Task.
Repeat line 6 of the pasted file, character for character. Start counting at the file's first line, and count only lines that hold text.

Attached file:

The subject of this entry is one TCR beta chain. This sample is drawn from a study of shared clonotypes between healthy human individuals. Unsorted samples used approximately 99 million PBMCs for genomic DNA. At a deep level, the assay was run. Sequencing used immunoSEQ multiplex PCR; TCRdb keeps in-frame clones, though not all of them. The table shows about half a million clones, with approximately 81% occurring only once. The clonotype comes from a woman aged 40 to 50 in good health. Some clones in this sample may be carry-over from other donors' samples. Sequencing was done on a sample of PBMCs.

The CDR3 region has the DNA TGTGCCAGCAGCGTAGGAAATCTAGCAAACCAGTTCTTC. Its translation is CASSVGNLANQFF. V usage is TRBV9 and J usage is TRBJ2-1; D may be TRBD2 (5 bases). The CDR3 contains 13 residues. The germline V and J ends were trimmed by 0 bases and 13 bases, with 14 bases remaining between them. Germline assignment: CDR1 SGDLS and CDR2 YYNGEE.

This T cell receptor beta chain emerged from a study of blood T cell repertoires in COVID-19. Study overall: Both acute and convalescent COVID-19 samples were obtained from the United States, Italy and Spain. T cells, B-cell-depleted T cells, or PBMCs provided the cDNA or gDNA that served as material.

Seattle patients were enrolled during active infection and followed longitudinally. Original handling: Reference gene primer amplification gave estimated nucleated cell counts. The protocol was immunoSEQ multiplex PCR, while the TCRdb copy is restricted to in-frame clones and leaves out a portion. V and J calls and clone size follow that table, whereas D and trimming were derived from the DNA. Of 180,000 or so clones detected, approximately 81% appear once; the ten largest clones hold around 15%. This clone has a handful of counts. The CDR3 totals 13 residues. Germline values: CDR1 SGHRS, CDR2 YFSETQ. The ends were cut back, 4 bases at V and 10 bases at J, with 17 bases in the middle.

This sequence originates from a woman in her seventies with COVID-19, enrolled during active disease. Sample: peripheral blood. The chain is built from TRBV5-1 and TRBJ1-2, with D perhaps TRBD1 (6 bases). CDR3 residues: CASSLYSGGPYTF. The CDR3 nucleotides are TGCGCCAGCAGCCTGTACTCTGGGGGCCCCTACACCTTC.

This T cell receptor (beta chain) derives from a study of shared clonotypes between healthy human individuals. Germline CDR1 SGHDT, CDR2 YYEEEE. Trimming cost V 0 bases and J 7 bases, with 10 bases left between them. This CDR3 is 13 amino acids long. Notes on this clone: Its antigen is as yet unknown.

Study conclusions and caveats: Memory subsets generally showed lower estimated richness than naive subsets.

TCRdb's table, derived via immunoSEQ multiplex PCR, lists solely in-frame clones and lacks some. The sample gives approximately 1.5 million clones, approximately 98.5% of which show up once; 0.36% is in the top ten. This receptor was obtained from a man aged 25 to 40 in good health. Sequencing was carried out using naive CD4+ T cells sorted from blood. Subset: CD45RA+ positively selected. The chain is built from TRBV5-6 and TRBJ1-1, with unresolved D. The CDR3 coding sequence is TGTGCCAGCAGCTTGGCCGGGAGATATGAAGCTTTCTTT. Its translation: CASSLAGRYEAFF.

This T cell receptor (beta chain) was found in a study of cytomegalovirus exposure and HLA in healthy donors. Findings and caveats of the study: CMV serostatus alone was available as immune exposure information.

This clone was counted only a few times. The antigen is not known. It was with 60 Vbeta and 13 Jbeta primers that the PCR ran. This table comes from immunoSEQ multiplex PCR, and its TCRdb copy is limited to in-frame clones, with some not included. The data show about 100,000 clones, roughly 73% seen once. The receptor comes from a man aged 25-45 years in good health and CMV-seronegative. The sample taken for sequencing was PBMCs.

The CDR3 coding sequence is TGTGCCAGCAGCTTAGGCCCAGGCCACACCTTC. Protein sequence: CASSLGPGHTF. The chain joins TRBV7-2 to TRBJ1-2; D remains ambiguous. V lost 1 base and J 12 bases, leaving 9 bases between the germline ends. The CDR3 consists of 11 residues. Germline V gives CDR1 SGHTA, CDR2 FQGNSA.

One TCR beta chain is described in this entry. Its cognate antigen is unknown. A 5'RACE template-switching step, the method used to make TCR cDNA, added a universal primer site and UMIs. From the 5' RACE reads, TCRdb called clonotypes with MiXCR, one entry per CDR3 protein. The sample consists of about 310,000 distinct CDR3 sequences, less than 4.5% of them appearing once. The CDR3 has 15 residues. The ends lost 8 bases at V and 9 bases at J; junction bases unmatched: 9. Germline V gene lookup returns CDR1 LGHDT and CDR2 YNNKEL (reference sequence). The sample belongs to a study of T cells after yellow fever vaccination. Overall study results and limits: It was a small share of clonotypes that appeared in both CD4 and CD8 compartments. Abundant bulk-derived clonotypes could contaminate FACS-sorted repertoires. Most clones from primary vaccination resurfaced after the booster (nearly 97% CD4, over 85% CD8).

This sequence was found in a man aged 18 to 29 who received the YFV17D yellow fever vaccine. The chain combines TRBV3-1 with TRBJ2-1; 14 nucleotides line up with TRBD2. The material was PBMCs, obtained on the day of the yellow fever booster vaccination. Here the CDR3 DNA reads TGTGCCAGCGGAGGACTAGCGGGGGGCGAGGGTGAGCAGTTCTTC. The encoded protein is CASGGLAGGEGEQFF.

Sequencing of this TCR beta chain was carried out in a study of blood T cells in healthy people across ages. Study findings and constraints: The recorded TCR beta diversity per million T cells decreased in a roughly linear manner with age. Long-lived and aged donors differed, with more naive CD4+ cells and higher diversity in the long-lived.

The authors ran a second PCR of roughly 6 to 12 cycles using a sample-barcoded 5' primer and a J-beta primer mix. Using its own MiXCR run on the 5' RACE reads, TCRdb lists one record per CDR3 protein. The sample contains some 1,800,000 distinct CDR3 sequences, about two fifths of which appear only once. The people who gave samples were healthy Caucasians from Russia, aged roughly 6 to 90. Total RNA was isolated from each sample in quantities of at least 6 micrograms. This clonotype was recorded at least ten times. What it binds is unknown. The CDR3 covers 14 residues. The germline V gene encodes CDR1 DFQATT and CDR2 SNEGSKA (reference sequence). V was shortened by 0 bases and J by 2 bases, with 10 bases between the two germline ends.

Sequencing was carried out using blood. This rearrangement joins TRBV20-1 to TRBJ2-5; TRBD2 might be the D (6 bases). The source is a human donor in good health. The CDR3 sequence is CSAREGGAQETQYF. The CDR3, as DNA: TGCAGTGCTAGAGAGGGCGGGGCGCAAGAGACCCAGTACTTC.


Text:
This T cell receptor (beta chain) derives from a study of shared clonotypes between healthy human individuals. Germline CDR1 SGHDT, CDR2 YYEEEE. Trimming cost V 0 bases and J 7 bases, with 10 bases left between them. This CDR3 is 13 amino acids long. Notes on this clone: Its antigen is as yet unknown.